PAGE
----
We know that visibility increases acceptance of our lives and equal rights. Marriage equality passed, many posited, because an increasing number of people knew someone who was LGBTQ, a fact affirmed by a 2009 Gallup poll. If you accept that somewhere between 5-10% of people are LGBTQ (the latest estimate puts us at 7.1%, according to a 2022 Gallup poll, but given how many people may not feel comfortable sharing, fair to say the number is higher), then it should be no big deal to see LGBTQ people in TV shows and movies. It’s only shocking to see us represented because for so long, we weren’t.

There have been so many critical moments throughout history that would have benefited from the kind of care taken with the third episode of “The Last of Us” – or shows like “Heartstopper” or the remake of “She-Ra” or “Our Flag Means Death.” At earlier times in history, more of this could maybe have helped save lives – during the Lavender Scare, after the assassination of Harvey Milk, at the height of the AIDS crisis, during the era of “Don’t Ask, Don’t Tell” and the passage of the Defense of Marriage Act and state constitutional amendments banning same-sex unions.

Too often, even in the recent past, when we did show up on screen played by A-list actors with mainstream budgets, we were the abused – like Hilary Swank in “Boys Don’t Cry” – or disease-ravaged, like Jared Leto in “Dallas Buyer’s Club.” Or we were shriveled inside ourselves unable to break free like Jake Gyllenhaal in “Brokeback Mountain;” or else an exponential iteration of every gay stereotype, as in Nathan Lane and Robin Williams in “The Birdcage.” I don’t recall seeing an LGBTQ character in a TV show when I was coming of age in the late 1990s – outside of the occasional transgender murder victim on an episode of “Law and Order” or Ellen DeGeneres getting canceled when she did finally come out.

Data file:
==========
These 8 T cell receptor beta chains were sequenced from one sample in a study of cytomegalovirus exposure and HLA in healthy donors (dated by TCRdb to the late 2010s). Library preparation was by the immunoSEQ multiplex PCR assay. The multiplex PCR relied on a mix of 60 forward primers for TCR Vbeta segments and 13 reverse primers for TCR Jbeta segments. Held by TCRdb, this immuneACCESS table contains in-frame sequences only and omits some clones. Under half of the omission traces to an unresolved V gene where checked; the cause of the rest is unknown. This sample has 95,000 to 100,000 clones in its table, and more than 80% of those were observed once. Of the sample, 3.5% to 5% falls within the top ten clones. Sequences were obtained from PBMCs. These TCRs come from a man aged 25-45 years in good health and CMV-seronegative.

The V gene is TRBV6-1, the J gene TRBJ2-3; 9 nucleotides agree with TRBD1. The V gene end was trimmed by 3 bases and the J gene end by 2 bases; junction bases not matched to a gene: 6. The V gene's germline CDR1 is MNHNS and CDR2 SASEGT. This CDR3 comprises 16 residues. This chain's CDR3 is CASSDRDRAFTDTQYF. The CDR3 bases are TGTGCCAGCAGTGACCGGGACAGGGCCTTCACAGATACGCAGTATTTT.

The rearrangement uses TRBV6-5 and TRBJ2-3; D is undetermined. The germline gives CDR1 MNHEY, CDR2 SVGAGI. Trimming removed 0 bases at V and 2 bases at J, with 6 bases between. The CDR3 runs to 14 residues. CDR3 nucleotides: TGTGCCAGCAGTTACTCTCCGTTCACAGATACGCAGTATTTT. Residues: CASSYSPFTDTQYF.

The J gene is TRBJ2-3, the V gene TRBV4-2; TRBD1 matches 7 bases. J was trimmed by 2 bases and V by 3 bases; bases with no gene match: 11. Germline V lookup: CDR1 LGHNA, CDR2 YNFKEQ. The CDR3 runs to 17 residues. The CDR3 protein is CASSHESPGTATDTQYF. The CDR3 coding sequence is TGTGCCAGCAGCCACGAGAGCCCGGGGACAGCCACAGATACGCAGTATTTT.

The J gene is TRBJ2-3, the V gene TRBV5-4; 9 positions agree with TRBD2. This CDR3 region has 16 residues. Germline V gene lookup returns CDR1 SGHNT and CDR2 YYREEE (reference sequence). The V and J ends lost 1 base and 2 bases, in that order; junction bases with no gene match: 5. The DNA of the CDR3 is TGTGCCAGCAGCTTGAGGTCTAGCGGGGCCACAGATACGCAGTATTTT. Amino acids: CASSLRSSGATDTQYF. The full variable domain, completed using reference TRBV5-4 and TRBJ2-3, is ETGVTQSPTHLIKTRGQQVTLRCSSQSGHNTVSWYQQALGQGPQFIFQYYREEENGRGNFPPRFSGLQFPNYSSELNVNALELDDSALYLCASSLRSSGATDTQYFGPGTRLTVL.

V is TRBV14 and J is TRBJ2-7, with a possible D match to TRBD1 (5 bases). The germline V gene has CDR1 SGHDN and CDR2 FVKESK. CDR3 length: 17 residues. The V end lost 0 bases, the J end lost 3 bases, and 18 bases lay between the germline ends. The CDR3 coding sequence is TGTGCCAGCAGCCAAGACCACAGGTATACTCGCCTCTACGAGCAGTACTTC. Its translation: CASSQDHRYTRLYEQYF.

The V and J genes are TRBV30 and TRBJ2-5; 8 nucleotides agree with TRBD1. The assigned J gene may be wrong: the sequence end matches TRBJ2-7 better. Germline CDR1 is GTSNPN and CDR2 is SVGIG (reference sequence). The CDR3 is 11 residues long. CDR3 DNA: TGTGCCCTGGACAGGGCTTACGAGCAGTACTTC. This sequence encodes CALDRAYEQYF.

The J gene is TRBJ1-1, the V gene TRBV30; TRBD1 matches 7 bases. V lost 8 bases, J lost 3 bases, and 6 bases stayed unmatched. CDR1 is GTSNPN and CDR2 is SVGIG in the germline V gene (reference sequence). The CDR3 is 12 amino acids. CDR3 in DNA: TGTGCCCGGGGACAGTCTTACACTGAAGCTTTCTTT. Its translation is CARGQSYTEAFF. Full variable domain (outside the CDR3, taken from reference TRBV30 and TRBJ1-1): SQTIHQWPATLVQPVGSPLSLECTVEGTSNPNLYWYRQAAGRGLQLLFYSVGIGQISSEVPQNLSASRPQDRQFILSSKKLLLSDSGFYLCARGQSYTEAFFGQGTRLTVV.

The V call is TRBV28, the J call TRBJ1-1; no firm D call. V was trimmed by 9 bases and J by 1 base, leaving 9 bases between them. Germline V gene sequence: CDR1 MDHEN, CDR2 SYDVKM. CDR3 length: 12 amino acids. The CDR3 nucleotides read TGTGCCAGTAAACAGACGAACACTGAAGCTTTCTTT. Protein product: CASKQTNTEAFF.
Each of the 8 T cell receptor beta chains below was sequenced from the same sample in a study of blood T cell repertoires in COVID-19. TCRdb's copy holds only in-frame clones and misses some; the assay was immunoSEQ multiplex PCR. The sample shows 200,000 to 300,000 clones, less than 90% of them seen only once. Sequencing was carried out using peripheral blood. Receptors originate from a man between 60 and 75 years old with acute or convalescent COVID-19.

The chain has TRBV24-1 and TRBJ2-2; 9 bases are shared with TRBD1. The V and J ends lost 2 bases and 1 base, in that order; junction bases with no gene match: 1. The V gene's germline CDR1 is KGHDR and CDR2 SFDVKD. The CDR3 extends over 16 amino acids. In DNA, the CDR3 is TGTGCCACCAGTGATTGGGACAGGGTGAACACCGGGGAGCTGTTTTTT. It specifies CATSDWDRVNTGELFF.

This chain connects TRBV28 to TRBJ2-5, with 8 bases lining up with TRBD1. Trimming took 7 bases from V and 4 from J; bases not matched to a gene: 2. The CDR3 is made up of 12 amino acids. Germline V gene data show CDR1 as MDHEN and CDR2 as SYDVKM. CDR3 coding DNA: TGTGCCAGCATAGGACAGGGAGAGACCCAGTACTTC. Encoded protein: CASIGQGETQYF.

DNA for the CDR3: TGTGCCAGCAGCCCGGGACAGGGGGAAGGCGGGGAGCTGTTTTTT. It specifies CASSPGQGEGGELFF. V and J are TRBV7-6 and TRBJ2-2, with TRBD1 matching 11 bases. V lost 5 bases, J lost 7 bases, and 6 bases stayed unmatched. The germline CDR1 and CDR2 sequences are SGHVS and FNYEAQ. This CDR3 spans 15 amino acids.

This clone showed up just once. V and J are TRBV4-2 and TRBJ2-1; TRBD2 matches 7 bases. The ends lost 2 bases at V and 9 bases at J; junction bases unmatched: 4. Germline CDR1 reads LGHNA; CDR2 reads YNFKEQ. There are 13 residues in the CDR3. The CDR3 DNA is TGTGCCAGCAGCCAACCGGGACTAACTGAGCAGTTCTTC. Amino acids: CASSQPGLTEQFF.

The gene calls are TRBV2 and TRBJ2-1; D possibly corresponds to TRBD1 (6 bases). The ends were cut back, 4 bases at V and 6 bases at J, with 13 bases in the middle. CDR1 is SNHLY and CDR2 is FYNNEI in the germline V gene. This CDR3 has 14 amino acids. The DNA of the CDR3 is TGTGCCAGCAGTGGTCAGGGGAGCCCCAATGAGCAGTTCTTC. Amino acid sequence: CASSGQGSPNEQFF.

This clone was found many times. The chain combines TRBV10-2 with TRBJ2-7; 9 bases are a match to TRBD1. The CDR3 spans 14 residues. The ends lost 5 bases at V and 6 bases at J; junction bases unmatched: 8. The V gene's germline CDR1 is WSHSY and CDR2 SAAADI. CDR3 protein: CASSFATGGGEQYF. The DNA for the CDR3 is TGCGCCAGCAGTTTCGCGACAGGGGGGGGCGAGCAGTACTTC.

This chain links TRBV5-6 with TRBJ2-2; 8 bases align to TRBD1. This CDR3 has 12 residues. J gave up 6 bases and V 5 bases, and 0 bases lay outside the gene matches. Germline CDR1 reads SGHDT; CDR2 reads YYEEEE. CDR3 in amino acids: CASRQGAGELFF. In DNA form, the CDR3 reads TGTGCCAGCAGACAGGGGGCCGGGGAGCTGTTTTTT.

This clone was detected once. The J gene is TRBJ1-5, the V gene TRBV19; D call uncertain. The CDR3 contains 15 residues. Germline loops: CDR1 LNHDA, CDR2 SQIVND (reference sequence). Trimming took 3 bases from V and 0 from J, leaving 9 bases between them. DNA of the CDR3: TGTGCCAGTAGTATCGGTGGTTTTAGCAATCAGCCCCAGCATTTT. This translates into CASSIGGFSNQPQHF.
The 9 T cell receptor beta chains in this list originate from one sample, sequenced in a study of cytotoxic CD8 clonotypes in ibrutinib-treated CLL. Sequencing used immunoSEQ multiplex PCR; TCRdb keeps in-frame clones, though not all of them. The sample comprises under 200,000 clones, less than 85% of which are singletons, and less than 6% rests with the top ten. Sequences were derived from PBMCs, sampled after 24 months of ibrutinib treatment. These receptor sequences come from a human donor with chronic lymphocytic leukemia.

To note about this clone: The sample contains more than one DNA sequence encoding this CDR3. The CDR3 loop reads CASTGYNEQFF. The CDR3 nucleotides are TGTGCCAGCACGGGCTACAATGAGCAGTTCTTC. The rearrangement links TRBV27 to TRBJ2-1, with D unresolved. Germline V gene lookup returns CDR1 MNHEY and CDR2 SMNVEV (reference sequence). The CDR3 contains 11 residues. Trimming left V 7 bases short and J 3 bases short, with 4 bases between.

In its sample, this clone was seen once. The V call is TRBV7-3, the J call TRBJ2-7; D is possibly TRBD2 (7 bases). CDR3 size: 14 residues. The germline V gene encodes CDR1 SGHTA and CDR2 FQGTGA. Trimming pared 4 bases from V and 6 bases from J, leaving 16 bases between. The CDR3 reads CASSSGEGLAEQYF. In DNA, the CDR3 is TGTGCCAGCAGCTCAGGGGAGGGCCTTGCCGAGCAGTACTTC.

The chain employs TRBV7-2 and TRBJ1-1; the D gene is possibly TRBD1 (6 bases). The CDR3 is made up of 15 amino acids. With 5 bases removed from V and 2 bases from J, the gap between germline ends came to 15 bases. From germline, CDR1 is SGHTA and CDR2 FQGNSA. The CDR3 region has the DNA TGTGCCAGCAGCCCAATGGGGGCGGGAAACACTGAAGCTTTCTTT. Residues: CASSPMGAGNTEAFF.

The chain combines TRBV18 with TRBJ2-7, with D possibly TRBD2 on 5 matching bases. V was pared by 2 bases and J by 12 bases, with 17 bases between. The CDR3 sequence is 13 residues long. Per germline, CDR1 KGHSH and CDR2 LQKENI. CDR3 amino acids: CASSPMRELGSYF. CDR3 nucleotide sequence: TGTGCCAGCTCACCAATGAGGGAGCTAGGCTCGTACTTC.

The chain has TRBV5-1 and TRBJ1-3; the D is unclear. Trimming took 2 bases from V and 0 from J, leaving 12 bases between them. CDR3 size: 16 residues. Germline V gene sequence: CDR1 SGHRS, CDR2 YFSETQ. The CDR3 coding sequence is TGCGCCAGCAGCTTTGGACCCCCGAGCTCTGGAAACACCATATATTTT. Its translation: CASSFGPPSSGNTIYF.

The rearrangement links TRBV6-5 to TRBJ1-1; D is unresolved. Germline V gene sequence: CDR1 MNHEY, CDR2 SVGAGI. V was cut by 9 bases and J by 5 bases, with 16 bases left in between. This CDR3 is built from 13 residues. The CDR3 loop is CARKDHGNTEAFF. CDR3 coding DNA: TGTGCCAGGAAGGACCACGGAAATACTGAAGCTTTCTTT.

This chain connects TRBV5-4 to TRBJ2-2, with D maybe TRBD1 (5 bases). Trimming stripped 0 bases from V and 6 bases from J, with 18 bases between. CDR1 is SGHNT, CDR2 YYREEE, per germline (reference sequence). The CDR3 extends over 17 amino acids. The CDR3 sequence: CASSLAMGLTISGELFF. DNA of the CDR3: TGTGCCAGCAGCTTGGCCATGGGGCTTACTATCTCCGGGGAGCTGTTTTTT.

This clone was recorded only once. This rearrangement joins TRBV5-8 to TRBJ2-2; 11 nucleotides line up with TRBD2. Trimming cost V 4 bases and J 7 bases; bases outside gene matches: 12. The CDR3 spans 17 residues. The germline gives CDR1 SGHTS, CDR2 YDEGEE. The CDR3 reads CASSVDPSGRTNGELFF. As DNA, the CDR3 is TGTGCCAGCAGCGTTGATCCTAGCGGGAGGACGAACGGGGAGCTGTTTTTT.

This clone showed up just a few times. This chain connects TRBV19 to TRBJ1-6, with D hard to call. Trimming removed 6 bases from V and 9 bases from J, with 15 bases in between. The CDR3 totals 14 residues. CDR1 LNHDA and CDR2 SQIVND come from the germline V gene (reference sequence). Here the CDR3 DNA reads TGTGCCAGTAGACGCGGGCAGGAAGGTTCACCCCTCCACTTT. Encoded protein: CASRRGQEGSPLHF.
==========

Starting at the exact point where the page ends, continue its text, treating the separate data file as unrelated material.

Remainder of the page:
None of this makes “The Last of Us” my favorite show – I’m not converting to apocalyptic horror stories any time soon. But I relish my choice to watch it, primarily because it would be true fiction if the display of affection between two men were met with just fanfare of those who love the show, particularly in this hotbed of sociopolitical warfare we’re wading through. The mismatch between the love for “The Last of Us” and red state reality is real. There is a noxious faction of homophobic trolls who have been weighing down online ratings on the show with claims that the “woke” HBO tried to trick straight people into watching gay people. It makes me wonder if all this time, all those heteronormative directors and screenwriters were trying to trick us queers into watching straight people. The nerve!

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    Watching “The Last of Us” alongside millions of others felt like we had finally been let into the real party. Or perhaps more accurately, like everyone else had finally been let in to our big, queer party and allowed to get a glimpse, however fleeting, of the ways in which our love can be every bit as delicate and beautiful – and as important – as theirs. Maybe even more so. After all, what straight man serenades his wife with the right wine pairing, impeccably roasted root vegetables and rabbit followed by a Linda Ronstadt piano performance?